2021 Spring Seller Update: Its Impact on eBay SEO

eBay Can't Stop Talking About It, And Neither Can We

2021 Spring Seller Update

Once again, we get together to discuss the latest eBay seller update and how it influences SEO.


Before I dig into today’s topic, I want to take a moment to thank each of you for following our blog.

List Rank Sell as a business has changed and grown at a rapid pace over the last 12 months, and your continued interest in new content from us is humbling.  None of your regular visits to our website go unnoticed.

I give you my word, the best eBay SEO material is yet to come.  And we are chomping at the bit to bring it to you.

Now, on to eBay’s 2021 Spring Seller Update.


eBay says SEO is a thing!

As we discussed in detail after the update of Fall 2020, eBay has continued over the last couple of years to focus its attention on both of the following:

  • Improving its labyrinthine taxonomy, and
  • Facilitating the ongoing sitewide changes to listing aspects.

The rationale behind this mammoth effort is simple.

eBay’s category structure and the resultant item specifics — the main components of the site’s internal structured data framework — are at the heart of sellers’ listing visibility in search.

So it is no surprise that the Listing & Promoting section of the latest update rips open with multiple references to SEO.

For instance, as eBay acknowledges that the improvements to product categories have been initiated “to create more intuitive buying, selling, and search experiences,” the company also specifically confirms that the moves “enhance search engine optimization, and make it easier for domestic and international buyers to find your items.”

eBay goes on to say that, “Complete and accurate item specifics (both required and recommended) are essential to improving your listings’ rankings in search results on eBay and external search engines.”

(That final point about “external search engines” is more true than you may realize, as a listing’s current reach in Google’s organic results is largely dependent on its ability to appear in one of eBay’s browse nodes — which are driven almost entirely by category and item specifics data.)

But that’s not where eBay’s recent references to SEO end.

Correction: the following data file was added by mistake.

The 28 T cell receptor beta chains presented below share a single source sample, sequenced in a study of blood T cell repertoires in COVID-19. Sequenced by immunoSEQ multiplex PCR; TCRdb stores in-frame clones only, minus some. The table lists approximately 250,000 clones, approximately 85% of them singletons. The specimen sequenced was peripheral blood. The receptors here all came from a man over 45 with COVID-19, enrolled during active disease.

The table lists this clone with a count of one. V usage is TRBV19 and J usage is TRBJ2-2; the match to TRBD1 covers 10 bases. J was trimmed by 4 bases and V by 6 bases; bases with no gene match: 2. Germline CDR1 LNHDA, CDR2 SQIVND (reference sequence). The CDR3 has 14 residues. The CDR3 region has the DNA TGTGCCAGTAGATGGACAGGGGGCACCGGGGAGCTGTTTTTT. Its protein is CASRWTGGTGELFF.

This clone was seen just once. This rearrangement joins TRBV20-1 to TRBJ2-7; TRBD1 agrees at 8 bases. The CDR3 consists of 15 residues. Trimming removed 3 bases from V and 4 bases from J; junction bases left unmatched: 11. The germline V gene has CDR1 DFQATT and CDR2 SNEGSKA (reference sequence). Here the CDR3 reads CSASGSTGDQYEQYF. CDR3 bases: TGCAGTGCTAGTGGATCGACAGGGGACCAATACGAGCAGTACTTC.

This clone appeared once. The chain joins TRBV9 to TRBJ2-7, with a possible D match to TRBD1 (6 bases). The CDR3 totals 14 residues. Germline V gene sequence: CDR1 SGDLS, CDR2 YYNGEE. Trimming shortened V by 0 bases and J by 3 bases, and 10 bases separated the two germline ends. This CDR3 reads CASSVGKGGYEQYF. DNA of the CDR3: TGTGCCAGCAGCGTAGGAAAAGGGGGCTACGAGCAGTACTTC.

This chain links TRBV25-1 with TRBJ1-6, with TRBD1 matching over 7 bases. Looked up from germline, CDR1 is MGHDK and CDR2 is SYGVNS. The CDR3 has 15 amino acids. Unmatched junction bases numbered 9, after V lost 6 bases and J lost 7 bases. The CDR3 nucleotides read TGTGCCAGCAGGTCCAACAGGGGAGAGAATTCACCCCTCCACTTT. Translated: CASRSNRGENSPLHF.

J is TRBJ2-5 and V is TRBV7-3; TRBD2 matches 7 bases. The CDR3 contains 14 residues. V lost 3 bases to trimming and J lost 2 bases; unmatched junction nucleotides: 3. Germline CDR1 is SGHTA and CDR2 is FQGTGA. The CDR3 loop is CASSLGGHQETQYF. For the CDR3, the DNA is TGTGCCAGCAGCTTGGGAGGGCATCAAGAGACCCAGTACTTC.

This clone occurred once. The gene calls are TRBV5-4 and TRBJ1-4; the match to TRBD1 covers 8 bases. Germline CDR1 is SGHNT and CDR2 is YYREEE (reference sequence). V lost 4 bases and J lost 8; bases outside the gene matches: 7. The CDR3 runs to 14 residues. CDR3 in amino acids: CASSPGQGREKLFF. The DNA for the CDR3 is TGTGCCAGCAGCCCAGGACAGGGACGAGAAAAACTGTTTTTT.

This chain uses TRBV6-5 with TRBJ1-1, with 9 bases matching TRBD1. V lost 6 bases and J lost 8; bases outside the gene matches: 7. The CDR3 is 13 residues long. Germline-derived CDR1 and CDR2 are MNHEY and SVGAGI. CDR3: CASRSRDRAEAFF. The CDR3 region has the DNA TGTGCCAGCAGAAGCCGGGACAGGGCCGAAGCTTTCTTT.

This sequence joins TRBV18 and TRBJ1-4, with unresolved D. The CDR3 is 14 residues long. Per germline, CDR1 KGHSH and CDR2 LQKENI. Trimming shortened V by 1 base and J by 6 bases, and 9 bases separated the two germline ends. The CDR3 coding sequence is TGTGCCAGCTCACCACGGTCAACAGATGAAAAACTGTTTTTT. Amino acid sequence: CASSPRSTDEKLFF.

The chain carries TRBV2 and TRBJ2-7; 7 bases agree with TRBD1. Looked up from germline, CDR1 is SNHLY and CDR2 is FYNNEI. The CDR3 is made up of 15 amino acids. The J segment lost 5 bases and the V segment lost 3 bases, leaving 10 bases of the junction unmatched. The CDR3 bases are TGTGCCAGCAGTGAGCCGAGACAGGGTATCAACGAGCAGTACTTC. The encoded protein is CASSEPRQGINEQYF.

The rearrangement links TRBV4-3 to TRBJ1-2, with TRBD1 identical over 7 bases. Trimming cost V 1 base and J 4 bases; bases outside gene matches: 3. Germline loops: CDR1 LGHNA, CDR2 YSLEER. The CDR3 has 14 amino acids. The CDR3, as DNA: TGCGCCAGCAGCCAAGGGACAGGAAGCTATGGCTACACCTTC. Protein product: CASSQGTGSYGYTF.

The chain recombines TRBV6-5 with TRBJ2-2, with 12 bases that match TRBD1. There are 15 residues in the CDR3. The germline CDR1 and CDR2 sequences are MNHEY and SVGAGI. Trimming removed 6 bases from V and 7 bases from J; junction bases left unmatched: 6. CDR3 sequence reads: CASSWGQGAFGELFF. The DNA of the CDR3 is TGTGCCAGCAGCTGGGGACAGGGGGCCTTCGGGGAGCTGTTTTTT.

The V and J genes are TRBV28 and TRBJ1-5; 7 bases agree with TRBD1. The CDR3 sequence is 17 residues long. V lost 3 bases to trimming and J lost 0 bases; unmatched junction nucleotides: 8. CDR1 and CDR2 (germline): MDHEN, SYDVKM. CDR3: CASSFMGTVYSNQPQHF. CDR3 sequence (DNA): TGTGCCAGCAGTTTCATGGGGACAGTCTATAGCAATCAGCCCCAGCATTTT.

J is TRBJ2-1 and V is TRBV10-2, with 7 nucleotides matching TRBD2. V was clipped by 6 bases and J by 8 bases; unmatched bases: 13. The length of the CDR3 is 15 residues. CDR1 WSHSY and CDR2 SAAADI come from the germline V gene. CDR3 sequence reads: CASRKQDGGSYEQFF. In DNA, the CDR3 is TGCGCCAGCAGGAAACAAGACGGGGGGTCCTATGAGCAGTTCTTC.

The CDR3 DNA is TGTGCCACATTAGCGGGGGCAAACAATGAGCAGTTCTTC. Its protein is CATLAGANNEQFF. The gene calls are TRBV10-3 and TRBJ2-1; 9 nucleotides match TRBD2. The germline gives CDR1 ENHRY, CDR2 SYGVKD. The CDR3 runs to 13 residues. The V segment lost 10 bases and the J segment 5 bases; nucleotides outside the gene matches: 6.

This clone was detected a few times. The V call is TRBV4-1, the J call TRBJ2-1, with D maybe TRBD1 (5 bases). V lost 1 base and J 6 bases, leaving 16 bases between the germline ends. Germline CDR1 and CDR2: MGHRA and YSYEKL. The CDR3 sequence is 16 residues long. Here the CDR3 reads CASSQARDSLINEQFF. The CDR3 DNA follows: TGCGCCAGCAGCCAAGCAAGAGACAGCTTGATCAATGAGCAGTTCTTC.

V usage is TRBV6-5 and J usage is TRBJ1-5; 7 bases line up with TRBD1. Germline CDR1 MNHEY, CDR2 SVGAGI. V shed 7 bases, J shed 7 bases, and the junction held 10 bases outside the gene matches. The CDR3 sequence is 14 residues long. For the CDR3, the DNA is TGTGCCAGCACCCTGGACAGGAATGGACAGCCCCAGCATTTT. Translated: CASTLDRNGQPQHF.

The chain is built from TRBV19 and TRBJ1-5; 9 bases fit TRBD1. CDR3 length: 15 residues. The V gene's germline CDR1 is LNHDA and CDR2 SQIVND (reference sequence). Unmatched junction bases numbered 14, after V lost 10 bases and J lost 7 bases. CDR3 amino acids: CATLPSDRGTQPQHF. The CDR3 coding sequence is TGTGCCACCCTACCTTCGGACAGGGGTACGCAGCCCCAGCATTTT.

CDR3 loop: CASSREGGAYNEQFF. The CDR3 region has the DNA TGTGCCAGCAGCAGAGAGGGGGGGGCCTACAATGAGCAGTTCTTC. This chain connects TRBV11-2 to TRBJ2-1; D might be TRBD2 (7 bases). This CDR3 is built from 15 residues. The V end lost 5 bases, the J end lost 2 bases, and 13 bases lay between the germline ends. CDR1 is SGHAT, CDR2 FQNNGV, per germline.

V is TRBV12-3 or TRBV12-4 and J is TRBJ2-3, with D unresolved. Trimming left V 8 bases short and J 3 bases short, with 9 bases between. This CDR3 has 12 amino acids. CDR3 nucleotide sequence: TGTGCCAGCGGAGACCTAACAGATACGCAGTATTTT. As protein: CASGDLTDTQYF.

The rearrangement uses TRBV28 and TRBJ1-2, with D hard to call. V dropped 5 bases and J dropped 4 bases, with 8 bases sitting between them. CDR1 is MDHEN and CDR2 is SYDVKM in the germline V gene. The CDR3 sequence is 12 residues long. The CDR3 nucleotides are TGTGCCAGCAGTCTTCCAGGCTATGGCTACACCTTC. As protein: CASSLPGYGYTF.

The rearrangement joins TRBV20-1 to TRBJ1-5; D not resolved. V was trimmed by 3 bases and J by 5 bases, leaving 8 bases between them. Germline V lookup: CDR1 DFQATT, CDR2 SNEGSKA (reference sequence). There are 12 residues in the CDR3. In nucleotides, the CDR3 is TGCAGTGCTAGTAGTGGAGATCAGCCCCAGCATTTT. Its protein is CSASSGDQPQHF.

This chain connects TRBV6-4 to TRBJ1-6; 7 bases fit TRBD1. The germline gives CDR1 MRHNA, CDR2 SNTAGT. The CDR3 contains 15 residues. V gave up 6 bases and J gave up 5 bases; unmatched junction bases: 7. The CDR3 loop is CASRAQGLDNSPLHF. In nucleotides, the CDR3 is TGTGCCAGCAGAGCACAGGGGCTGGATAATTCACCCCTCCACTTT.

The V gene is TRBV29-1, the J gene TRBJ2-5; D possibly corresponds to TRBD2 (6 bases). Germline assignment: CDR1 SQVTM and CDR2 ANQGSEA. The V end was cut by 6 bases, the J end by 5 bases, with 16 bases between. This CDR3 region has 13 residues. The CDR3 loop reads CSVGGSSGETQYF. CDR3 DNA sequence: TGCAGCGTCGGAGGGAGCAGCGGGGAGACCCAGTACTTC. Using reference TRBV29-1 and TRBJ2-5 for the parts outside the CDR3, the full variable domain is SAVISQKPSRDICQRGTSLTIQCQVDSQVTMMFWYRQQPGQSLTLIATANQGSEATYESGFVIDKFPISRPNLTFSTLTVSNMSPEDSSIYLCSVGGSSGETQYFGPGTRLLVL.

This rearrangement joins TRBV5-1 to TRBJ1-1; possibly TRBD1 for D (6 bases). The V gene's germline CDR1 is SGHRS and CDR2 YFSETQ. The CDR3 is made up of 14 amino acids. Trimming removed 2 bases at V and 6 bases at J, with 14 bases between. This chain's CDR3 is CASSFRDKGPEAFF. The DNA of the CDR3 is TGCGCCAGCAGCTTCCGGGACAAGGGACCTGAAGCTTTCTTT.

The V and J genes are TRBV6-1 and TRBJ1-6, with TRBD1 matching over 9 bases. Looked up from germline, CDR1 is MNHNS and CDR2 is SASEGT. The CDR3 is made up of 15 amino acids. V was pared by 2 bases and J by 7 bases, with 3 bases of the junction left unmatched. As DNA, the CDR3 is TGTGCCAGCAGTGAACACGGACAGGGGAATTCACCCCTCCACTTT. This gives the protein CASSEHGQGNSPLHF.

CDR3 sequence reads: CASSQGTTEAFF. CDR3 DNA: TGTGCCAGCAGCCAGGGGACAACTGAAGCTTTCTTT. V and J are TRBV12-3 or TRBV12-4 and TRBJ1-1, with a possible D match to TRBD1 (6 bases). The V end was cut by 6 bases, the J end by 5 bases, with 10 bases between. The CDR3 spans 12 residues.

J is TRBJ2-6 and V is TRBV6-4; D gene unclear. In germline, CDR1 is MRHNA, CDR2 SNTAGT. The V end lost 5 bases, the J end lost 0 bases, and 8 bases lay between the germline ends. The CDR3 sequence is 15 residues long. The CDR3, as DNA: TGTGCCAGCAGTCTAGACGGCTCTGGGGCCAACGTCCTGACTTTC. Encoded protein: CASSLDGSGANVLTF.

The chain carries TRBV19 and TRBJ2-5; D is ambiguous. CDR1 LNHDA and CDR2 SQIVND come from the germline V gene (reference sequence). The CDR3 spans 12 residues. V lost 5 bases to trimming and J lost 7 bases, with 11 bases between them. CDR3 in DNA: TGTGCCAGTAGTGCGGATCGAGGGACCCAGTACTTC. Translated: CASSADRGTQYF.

I became especially excited when, just last week, the tech team at eBay released an important article — one that took a pretty solid shot at defining the concept of search engine optimization on eBay and laid out its reliance on item specifics:

“Creating an excellent listing is only half the equation for a successful sale — sellers must also surface their items to their most interested buyersImportant item specifics are the ones that buyers use more often in their searches and filtering…If we encouraged sellers to include this information in their listings, their items would have a higher chance of showing in the search results — significantly improving listing visibility and the overall conversion rate.”

I think this illustrates fairly well that, whether people know it or not, eBay is talking about SEO.  A lot.

And it’s time for sellers to get on board.


Item specifics deadlines — not our focus

There has been a lot of attention paid to the required item specifics deadlines since eBay began rolling them out in 2019.

In fact, it seems like just about everyone in the community is talking about these official dates.

And there’s a reason for that.

You absolutely must provide eBay with complete data for all required item specifics fields — in particular if you want to improve your search visibility.

I was quoted last week in an article announcing the upcoming due date by MerchantSpring, a company that offers one of the top eBay SEO tools available.

Like eBay itself, the tool utilizes eBay’s “Required” and “Required Soon” item specifics as optimization guideposts.

Seller tools like MerchantSpring’s should focus on these fields, as required item specifics represent some of the most heavily searched filters according to eBay’s buyer demand data.

The problem is, some sellers believe the deadlines eBay has released represent a genuine cutoff point — as though listings will simply end if sellers do not quickly comply with the updates.

There are actually only four circumstances in which your listings will not relist (or list in the first place) should you fail to add identified “Required” and “Required Soon” item specifics by the due dates:

  1.  You create a listing from scratch.
  2.  You manually relist a listing.
  3.  You revise a listing.
  4.  A listing runs out of inventory and you are using the “Out of stock” feature.

Of the above scenarios, #4 is the most serious.  This is especially the case for sellers with large numbers of listings that routinely sell out of their entire supply.

But to be clear, it has always been the case that new listings must be accompanied by required item specifics (#1), manually ending and relisting should never be done in the first place (#2), and sellers are already accustomed to making required updates to item specifics when revising listings (#3).